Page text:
Southeast Energy News

Virginia approves three key permits for Atlantic Coast Pipeline

PIPELINES: Virginia regulators approve three environmental permits for the Atlantic Coast Pipeline, allowing  construction to begin in the state. (Washington Post)

• Anti-pipeline protesters rallied Sunday outside the Virginia Governor’s Summit on Rural Prosperity and elsewhere in the state. (News Leader, WHSV)
• Anti-pipeline and property rights activists find common ground through opposing the use of eminent domain by developers. (Greentech Media)  

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• An oil spill that has been quietly leaking millions of barrels into the Gulf of Mexico is on the verge of becoming the one of the worst in U.S. history. (Washington Post)
• U.S. Rep. Steve Russell of Oklahoma offers a pep talk to the state’s oil and gas industry, telling leaders their bad reputation is undeserved. (The Oklahoman)

• Plans to complete Alabama’s Bellefonte Nuclear Plant could fall through if a Memphis utility doesn’t agree to buy the power, an executive warns. (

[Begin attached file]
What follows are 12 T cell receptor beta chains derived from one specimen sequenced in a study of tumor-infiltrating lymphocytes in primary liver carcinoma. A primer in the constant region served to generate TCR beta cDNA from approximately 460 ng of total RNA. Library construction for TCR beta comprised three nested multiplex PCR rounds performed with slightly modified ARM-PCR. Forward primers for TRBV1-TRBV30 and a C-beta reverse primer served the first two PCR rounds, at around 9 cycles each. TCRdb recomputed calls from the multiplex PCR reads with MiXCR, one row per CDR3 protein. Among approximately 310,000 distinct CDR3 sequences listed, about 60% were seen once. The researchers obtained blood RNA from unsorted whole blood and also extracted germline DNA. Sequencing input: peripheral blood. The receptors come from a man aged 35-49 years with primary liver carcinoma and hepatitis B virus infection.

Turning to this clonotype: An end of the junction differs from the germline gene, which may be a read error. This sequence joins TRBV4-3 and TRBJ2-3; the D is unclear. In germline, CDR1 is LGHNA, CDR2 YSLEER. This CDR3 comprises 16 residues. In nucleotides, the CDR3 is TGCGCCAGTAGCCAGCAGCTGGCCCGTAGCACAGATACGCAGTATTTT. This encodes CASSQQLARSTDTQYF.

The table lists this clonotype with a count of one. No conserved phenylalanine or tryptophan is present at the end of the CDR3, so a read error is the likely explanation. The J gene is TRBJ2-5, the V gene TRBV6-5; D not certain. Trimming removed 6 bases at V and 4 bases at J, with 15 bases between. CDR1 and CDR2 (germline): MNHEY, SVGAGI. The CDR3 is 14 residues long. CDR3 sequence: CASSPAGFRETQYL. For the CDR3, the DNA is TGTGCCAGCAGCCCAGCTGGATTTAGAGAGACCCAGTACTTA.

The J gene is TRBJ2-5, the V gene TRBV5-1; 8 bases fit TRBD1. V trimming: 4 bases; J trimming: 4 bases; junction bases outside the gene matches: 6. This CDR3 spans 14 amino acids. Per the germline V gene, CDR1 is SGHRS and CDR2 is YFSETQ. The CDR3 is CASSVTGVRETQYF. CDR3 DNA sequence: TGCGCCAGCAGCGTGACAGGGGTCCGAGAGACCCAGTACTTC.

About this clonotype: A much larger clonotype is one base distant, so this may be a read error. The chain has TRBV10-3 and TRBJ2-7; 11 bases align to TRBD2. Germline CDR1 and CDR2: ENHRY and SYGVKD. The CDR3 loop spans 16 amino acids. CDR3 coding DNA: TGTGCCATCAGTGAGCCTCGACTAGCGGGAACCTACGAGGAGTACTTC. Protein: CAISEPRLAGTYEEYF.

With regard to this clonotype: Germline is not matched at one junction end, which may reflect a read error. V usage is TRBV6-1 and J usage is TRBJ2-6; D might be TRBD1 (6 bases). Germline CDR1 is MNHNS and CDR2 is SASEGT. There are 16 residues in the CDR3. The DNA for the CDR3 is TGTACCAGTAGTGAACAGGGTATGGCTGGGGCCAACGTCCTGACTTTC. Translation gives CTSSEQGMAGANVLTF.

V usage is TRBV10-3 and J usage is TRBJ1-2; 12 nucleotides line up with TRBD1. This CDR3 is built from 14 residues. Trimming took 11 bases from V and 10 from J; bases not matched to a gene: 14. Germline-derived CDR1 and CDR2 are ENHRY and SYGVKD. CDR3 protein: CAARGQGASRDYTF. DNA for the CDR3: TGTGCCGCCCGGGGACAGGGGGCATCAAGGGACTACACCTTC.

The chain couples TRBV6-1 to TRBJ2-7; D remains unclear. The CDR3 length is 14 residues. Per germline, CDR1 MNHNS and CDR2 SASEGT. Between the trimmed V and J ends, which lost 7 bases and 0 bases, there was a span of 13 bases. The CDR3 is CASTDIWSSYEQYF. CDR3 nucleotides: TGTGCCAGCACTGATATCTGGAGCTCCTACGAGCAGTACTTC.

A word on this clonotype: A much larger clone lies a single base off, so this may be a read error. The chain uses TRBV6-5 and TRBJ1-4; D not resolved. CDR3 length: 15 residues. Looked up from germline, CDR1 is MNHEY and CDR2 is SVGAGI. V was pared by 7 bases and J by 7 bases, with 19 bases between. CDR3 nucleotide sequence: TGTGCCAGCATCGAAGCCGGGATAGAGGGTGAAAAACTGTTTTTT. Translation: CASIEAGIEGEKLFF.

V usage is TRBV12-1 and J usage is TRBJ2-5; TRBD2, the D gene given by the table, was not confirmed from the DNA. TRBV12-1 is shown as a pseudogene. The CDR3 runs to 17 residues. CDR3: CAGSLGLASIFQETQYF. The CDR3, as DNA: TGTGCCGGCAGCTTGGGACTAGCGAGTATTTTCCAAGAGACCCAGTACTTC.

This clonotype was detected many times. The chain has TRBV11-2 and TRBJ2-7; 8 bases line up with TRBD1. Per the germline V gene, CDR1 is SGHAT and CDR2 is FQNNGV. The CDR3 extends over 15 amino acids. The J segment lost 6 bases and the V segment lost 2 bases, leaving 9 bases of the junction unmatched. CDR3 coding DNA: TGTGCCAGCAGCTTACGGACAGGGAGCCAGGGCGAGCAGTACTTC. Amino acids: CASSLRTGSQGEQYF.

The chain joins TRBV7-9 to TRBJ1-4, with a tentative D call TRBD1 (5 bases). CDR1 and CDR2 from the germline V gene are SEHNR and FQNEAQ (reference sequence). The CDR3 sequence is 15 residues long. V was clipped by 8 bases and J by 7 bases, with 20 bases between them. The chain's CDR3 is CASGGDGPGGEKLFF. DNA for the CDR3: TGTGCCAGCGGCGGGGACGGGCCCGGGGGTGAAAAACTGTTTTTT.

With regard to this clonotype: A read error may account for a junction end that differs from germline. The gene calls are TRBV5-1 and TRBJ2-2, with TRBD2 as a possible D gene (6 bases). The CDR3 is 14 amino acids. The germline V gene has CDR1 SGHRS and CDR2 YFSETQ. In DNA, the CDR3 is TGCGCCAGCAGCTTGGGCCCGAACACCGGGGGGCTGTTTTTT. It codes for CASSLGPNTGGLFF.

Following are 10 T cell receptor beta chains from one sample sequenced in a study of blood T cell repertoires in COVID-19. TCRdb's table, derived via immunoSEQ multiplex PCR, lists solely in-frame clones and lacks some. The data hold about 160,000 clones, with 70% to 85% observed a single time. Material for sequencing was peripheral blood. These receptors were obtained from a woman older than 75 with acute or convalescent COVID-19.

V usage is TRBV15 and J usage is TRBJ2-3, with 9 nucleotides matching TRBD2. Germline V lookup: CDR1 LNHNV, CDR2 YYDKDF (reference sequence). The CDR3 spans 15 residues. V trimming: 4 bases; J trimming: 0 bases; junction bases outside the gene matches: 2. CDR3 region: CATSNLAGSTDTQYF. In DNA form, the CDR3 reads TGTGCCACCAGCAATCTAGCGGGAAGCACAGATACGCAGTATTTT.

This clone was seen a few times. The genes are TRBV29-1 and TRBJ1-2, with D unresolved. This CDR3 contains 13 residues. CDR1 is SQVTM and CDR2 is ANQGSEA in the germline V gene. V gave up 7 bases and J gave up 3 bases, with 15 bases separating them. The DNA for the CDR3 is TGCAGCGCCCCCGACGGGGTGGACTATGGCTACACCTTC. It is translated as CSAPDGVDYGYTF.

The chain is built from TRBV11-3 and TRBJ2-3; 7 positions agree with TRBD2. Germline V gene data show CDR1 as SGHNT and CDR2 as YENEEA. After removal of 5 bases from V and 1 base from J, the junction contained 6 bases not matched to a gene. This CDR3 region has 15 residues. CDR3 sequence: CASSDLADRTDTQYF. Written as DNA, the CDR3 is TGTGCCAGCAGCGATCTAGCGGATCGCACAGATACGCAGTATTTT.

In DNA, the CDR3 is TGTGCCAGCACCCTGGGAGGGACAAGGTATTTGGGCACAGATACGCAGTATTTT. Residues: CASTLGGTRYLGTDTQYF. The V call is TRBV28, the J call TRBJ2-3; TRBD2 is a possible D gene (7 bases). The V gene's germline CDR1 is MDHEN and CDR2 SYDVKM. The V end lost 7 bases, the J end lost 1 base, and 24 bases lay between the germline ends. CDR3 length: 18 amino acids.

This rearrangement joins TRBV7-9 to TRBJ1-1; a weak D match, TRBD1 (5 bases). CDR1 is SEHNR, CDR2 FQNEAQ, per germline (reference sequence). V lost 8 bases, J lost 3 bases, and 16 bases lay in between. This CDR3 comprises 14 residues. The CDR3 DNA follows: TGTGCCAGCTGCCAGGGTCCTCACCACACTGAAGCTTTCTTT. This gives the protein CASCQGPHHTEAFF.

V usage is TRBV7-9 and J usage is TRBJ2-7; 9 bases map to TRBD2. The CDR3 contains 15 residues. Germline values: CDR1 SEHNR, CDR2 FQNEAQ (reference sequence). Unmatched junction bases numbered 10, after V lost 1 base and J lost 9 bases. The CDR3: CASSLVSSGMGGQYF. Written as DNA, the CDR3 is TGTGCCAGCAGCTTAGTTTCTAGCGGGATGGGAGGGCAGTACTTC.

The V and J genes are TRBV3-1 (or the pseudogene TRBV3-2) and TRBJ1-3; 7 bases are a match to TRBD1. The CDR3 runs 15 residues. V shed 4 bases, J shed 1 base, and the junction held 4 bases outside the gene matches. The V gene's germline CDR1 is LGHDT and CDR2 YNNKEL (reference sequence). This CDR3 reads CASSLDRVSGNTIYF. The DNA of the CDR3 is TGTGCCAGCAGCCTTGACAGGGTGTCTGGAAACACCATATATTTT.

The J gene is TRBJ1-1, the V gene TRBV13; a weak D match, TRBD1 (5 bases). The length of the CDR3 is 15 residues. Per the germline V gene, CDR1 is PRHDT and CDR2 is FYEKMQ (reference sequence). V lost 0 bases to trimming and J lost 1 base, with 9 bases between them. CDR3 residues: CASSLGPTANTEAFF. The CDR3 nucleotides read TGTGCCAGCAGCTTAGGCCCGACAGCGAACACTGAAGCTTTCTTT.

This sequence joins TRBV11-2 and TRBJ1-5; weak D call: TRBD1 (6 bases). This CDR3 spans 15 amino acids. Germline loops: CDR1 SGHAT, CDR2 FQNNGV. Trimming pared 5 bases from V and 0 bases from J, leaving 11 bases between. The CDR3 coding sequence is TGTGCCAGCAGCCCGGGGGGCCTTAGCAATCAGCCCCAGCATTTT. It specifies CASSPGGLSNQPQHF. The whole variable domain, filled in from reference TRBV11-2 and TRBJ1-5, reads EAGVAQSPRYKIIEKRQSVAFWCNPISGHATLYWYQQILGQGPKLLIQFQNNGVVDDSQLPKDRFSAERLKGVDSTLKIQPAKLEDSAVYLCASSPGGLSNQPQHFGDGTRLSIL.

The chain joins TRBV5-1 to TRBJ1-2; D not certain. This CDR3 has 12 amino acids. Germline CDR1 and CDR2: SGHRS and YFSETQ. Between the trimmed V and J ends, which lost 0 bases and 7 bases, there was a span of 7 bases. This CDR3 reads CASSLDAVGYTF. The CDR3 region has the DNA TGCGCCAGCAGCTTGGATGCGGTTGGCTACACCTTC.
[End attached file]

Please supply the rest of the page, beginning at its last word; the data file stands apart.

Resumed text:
• The next challenge for Georgia’s Plant Vogtle nuclear project: hiring workers. (E&E News, subscription)

COAL: Hundreds watch as Duke Energy implodes a former coal-fired power plant in Salisbury, North Carolina. (Charlotte Observer)

SOLAR: An Arkansas restaurant switches to 100 percent solar energy. (KNWA)

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RENEWABLES: Gainesville, Florida, officials unanimously pass a resolution to power the city with 100 percent renewable energy by 2045. (The Alligator)

• Kentucky Gov. Matt Bevin is leading the state down a dead end on energy by ignoring renewable energy, a columnist says. (Lexington Herald-Leader)
• Virginia is at risk of falling further behind in the race to become the U.S. offshore wind hub, says the Sierra Club’s offshore wind program director. (Richmond Times-Dispatch)
• Coal isn’t a commodity — it’s a core value to Appalachian communities, an energy columnist writes. (Forbes)
• A half-built Alabama nuclear plant could lower energy costs for Memphis, argues an executive of the company seeking to sell the power, while a clean energy advocate says the “zombie” plant is a bad deal for customers. (Memphis Commercial Appeal)

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